Riders find redemption at Rundle's Revenge
The Bow Valley bursts with racing bibs and timing chips at this time of year. A glut of challenges with catchy names offers up severe physical tests for all sorts.
And then there are races that beg the question – why?
Rundle’s Revenge challenges endurance athletes to a 100-kilometre technical mountain bike, followed the next day by a 50-km strenuous trail run. Each 12-km lap contains 400 metres of elevation gain and June monsoons kept everything wet.
However a handful of athletes took on the 150-km challenge, feeling the pain of the Iron Donkey. Jared Green finished first, completing the bike in 7:56:36, and the run in 5:17:52. That gave him a 35-minute lead on Banff’s Steven Miller, who was fast on the bike (7:43:39), but struggled on the run (6:06:12). Matthew Clark was third and Greg Wickenheiser was fourth.
“The weather was a challenge. The run got pretty slick on the single track. I was doing the Looney Tunes run, feet whipping out the back for a lot of it,” Green said.
The 36-year-old recently completed his first ultramarathon in April and is signed up for the TransRockies later next month.
“I like doing crazy, long races to challenge myself and my ability to get through things,” Green said.
Last year, he competed in the 50-km mountain bike at Rundle’s Revenge and knew he could do more.
“Last year I did the 50-km mountain bike and I was jealous of the guys continuing on for another four laps.”
With only a handful of participants in the 100-km race, there were lonely hours for the top riders at the Nordic Centre.
“By the time it’s whittled down, you’re into your groove and you don’t notice it,” Green said.
Miller, 45, has turned into a respected long-distance runner. He said he hasn’t entered a mountain bike race in 12 years, but found it easier than the run. Relying on local’s knowledge helped put him ahead.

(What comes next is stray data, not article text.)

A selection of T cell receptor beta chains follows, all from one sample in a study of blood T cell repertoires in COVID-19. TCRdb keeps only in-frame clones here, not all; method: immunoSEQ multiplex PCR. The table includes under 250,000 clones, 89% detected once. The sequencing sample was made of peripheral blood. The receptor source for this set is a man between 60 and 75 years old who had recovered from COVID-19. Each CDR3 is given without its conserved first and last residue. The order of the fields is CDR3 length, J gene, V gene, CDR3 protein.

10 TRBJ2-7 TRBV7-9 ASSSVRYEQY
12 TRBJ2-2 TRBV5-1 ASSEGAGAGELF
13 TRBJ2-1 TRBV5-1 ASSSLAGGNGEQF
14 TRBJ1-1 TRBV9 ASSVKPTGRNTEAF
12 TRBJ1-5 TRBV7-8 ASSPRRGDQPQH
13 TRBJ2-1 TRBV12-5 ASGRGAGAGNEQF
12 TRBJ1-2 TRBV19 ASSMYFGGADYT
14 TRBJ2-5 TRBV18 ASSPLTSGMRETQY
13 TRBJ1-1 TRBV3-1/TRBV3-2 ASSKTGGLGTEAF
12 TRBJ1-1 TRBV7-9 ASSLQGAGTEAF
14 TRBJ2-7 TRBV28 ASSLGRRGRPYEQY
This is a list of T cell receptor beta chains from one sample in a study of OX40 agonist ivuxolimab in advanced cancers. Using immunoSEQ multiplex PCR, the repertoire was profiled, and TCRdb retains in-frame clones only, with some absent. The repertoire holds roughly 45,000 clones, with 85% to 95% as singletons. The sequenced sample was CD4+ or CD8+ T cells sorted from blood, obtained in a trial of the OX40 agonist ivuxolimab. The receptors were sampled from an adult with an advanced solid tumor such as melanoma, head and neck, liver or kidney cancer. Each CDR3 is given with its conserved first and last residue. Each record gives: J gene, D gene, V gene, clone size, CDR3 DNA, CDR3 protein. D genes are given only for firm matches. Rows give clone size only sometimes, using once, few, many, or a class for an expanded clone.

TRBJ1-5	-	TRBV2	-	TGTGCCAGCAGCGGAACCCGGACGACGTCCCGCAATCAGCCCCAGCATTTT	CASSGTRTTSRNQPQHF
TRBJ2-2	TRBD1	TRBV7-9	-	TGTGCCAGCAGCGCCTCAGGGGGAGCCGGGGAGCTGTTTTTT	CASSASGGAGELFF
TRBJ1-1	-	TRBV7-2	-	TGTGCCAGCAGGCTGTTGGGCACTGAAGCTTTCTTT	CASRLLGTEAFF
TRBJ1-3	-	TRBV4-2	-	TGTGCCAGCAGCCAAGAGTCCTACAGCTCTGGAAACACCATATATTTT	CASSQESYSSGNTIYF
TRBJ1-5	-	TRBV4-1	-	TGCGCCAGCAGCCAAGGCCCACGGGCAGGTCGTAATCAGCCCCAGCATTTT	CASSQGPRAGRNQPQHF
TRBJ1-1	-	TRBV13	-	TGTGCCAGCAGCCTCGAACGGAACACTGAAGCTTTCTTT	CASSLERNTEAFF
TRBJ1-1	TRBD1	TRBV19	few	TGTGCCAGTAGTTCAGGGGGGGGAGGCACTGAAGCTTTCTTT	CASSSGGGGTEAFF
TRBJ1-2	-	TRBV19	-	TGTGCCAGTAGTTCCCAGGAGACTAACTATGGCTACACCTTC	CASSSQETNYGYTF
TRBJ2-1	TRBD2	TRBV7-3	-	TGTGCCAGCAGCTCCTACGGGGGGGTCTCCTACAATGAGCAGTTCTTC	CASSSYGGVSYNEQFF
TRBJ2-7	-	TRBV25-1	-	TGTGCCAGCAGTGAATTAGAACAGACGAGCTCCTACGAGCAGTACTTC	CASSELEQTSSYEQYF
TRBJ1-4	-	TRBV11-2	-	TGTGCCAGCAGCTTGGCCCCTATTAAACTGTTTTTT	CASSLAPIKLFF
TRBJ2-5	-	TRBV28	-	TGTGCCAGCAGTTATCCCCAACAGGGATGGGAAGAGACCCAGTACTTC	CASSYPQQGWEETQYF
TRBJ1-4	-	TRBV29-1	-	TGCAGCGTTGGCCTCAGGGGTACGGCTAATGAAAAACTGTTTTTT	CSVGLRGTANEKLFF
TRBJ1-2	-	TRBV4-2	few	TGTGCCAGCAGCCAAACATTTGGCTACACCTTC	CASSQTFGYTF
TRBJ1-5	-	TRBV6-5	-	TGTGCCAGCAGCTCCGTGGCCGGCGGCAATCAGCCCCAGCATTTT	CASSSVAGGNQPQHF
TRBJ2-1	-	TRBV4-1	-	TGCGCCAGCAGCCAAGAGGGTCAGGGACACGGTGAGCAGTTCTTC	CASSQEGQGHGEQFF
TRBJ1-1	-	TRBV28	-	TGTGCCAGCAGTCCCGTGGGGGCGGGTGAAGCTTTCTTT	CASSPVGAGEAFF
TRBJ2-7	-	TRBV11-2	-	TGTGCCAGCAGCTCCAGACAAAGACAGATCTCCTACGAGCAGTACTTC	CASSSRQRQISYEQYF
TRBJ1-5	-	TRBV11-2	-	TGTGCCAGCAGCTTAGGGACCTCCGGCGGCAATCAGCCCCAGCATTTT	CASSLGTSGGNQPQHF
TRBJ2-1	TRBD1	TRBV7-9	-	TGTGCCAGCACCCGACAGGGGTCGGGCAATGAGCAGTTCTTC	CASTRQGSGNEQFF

“Being able to ride here on bumpy tracks is something people in Calgary don’t get the chance to do. Also knowing the route helped,” Miller said.
According to the Banff Centre employee, the older he gets, the farther he has to run and ride.
“This was right in my wheelhouse. I like running and I like long distances,” Miller said. He said his legs definitely were tired going into the run, however he’s accustomed to surviving long distances. He recently completed the ‘Tor des Geants’ in Northern Italy, a 330-km multi-day running race over the mountains near the French border.
“That was the toughest thing I’ve done in my life.”
Murray Barker won the men’s 40-plus category with a combined time of 16:13:09.
There were no women entered in the full challenge.
Not all competitors tried both races. Fourteen-year-old Sara Poidevin won the open women’s 25-km mountain bike race, completing the course in two hours. That was a minute faster than her soon-to-be 24 Hours of Adrenalin teammate Megan Dalrymple.
“I had no idea what to expect today.” Poidevin said. “My plan was to stay light in the conditions. There were lots of rooty sections.”
She’ll ride with Dalrymple and several young races at 24 Hours on July 21.
Other winners included Mike Cabigon (50 km bike, 25 km run: 5:30.08), Megan Dunn (50 km bike, 25 km run: 6:40:29), Alaric Fish (40 plus 50 km bike, 25 km run: 5:33:04), Evan Weselake (25 km bike, 12.5 km run: 2:53:15), Monica O’Gorman (25 km bike, 12.5 km run: 3:29:47), Annie Quinnett (40 plus 25 km bike, 12.5 km run: 7:11:32), John Groeneveld (40 plus 25 km bike, 12.5 km run: 2:53:44).
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